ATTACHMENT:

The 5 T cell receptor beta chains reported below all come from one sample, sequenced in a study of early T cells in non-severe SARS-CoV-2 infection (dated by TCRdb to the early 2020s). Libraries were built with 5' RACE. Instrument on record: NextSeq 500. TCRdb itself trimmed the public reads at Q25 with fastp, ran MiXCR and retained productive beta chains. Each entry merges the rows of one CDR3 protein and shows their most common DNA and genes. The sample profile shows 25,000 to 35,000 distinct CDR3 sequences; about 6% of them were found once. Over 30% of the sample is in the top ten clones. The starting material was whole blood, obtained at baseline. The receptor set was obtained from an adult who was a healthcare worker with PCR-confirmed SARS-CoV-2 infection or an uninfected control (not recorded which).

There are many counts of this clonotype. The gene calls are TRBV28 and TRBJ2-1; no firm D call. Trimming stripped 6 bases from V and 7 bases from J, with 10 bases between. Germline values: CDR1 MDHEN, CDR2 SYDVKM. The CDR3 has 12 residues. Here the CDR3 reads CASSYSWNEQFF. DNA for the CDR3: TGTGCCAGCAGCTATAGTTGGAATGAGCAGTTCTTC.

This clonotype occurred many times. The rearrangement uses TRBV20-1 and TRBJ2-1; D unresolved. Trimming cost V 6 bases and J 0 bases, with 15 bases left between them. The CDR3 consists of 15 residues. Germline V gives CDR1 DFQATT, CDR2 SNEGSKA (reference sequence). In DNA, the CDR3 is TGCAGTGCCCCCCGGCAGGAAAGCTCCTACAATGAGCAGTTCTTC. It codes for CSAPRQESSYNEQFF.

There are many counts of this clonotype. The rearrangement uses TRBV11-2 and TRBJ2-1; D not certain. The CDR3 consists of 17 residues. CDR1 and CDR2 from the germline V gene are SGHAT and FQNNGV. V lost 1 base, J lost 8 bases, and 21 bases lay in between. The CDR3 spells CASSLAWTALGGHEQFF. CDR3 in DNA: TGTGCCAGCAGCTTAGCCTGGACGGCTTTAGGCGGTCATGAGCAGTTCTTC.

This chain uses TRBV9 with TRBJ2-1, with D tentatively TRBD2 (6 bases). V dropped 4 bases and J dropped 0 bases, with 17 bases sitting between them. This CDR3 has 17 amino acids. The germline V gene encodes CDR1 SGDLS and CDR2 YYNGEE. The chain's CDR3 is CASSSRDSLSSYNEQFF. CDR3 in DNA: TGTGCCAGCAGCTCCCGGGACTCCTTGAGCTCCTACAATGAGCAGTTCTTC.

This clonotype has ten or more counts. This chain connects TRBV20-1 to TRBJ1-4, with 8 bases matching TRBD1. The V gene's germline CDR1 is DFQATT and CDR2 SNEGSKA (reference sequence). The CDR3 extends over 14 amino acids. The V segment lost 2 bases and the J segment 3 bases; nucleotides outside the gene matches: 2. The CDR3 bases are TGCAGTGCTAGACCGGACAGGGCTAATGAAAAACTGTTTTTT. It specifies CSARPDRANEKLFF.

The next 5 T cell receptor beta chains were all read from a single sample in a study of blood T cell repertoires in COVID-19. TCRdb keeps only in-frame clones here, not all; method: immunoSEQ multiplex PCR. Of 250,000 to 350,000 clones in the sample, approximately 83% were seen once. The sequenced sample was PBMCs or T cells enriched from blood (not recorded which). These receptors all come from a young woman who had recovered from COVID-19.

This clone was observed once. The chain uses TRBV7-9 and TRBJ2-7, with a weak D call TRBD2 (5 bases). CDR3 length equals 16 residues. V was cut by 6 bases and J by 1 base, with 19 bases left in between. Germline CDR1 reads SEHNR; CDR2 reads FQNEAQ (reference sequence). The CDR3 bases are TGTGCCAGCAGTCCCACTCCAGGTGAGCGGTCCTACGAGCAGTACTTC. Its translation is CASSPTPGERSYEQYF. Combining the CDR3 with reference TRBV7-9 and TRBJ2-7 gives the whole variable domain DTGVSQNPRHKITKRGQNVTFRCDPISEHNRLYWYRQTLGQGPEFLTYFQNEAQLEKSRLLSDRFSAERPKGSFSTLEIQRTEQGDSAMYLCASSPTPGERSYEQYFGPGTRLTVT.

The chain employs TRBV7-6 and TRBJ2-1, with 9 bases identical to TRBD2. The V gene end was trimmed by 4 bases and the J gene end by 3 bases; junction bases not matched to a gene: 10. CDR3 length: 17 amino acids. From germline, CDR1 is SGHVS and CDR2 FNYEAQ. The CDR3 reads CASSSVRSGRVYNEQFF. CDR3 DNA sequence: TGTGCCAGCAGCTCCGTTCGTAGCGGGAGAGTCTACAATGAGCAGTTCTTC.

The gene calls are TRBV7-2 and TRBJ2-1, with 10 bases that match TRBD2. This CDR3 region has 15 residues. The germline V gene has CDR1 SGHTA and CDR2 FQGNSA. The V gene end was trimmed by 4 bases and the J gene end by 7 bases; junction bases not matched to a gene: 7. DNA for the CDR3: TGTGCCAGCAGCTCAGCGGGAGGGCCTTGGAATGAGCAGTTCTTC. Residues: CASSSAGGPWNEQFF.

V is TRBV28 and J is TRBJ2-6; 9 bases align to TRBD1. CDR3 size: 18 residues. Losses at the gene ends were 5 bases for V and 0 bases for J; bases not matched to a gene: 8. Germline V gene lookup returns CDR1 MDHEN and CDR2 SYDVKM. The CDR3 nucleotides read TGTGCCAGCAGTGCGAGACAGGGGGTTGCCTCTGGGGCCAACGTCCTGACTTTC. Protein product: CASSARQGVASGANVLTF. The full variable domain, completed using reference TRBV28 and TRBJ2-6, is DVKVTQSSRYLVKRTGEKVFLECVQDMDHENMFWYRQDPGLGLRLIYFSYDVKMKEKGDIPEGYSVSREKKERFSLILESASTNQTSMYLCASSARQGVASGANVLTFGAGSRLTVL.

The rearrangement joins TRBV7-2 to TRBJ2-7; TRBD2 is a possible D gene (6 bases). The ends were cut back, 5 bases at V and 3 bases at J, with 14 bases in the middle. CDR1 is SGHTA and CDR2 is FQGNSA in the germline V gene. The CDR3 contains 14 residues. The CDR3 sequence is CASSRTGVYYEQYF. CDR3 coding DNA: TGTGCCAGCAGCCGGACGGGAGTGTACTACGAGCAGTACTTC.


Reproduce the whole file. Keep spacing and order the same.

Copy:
The 5 T cell receptor beta chains reported below all come from one sample, sequenced in a study of early T cells in non-severe SARS-CoV-2 infection (dated by TCRdb to the early 2020s). Libraries were built with 5' RACE. Instrument on record: NextSeq 500. TCRdb itself trimmed the public reads at Q25 with fastp, ran MiXCR and retained productive beta chains. Each entry merges the rows of one CDR3 protein and shows their most common DNA and genes. The sample profile shows 25,000 to 35,000 distinct CDR3 sequences; about 6% of them were found once. Over 30% of the sample is in the top ten clones. The starting material was whole blood, obtained at baseline. The receptor set was obtained from an adult who was a healthcare worker with PCR-confirmed SARS-CoV-2 infection or an uninfected control (not recorded which).

There are many counts of this clonotype. The gene calls are TRBV28 and TRBJ2-1; no firm D call. Trimming stripped 6 bases from V and 7 bases from J, with 10 bases between. Germline values: CDR1 MDHEN, CDR2 SYDVKM. The CDR3 has 12 residues. Here the CDR3 reads CASSYSWNEQFF. DNA for the CDR3: TGTGCCAGCAGCTATAGTTGGAATGAGCAGTTCTTC.

This clonotype occurred many times. The rearrangement uses TRBV20-1 and TRBJ2-1; D unresolved. Trimming cost V 6 bases and J 0 bases, with 15 bases left between them. The CDR3 consists of 15 residues. Germline V gives CDR1 DFQATT, CDR2 SNEGSKA (reference sequence). In DNA, the CDR3 is TGCAGTGCCCCCCGGCAGGAAAGCTCCTACAATGAGCAGTTCTTC. It codes for CSAPRQESSYNEQFF.

There are many counts of this clonotype. The rearrangement uses TRBV11-2 and TRBJ2-1; D not certain. The CDR3 consists of 17 residues. CDR1 and CDR2 from the germline V gene are SGHAT and FQNNGV. V lost 1 base, J lost 8 bases, and 21 bases lay in between. The CDR3 spells CASSLAWTALGGHEQFF. CDR3 in DNA: TGTGCCAGCAGCTTAGCCTGGACGGCTTTAGGCGGTCATGAGCAGTTCTTC.

This chain uses TRBV9 with TRBJ2-1, with D tentatively TRBD2 (6 bases). V dropped 4 bases and J dropped 0 bases, with 17 bases sitting between them. This CDR3 has 17 amino acids. The germline V gene encodes CDR1 SGDLS and CDR2 YYNGEE. The chain's CDR3 is CASSSRDSLSSYNEQFF. CDR3 in DNA: TGTGCCAGCAGCTCCCGGGACTCCTTGAGCTCCTACAATGAGCAGTTCTTC.

This clonotype has ten or more counts. This chain connects TRBV20-1 to TRBJ1-4, with 8 bases matching TRBD1. The V gene's germline CDR1 is DFQATT and CDR2 SNEGSKA (reference sequence). The CDR3 extends over 14 amino acids. The V segment lost 2 bases and the J segment 3 bases; nucleotides outside the gene matches: 2. The CDR3 bases are TGCAGTGCTAGACCGGACAGGGCTAATGAAAAACTGTTTTTT. It specifies CSARPDRANEKLFF.

The next 5 T cell receptor beta chains were all read from a single sample in a study of blood T cell repertoires in COVID-19. TCRdb keeps only in-frame clones here, not all; method: immunoSEQ multiplex PCR. Of 250,000 to 350,000 clones in the sample, approximately 83% were seen once. The sequenced sample was PBMCs or T cells enriched from blood (not recorded which). These receptors all come from a young woman who had recovered from COVID-19.

This clone was observed once. The chain uses TRBV7-9 and TRBJ2-7, with a weak D call TRBD2 (5 bases). CDR3 length equals 16 residues. V was cut by 6 bases and J by 1 base, with 19 bases left in between. Germline CDR1 reads SEHNR; CDR2 reads FQNEAQ (reference sequence). The CDR3 bases are TGTGCCAGCAGTCCCACTCCAGGTGAGCGGTCCTACGAGCAGTACTTC. Its translation is CASSPTPGERSYEQYF. Combining the CDR3 with reference TRBV7-9 and TRBJ2-7 gives the whole variable domain DTGVSQNPRHKITKRGQNVTFRCDPISEHNRLYWYRQTLGQGPEFLTYFQNEAQLEKSRLLSDRFSAERPKGSFSTLEIQRTEQGDSAMYLCASSPTPGERSYEQYFGPGTRLTVT.

The chain employs TRBV7-6 and TRBJ2-1, with 9 bases identical to TRBD2. The V gene end was trimmed by 4 bases and the J gene end by 3 bases; junction bases not matched to a gene: 10. CDR3 length: 17 amino acids. From germline, CDR1 is SGHVS and CDR2 FNYEAQ. The CDR3 reads CASSSVRSGRVYNEQFF. CDR3 DNA sequence: TGTGCCAGCAGCTCCGTTCGTAGCGGGAGAGTCTACAATGAGCAGTTCTTC.

The gene calls are TRBV7-2 and TRBJ2-1, with 10 bases that match TRBD2. This CDR3 region has 15 residues. The germline V gene has CDR1 SGHTA and CDR2 FQGNSA. The V gene end was trimmed by 4 bases and the J gene end by 7 bases; junction bases not matched to a gene: 7. DNA for the CDR3: TGTGCCAGCAGCTCAGCGGGAGGGCCTTGGAATGAGCAGTTCTTC. Residues: CASSSAGGPWNEQFF.

V is TRBV28 and J is TRBJ2-6; 9 bases align to TRBD1. CDR3 size: 18 residues. Losses at the gene ends were 5 bases for V and 0 bases for J; bases not matched to a gene: 8. Germline V gene lookup returns CDR1 MDHEN and CDR2 SYDVKM. The CDR3 nucleotides read TGTGCCAGCAGTGCGAGACAGGGGGTTGCCTCTGGGGCCAACGTCCTGACTTTC. Protein product: CASSARQGVASGANVLTF. The full variable domain, completed using reference TRBV28 and TRBJ2-6, is DVKVTQSSRYLVKRTGEKVFLECVQDMDHENMFWYRQDPGLGLRLIYFSYDVKMKEKGDIPEGYSVSREKKERFSLILESASTNQTSMYLCASSARQGVASGANVLTFGAGSRLTVL.

The rearrangement joins TRBV7-2 to TRBJ2-7; TRBD2 is a possible D gene (6 bases). The ends were cut back, 5 bases at V and 3 bases at J, with 14 bases in the middle. CDR1 is SGHTA and CDR2 is FQGNSA in the germline V gene. The CDR3 contains 14 residues. The CDR3 sequence is CASSRTGVYYEQYF. CDR3 coding DNA: TGTGCCAGCAGCCGGACGGGAGTGTACTACGAGCAGTACTTC.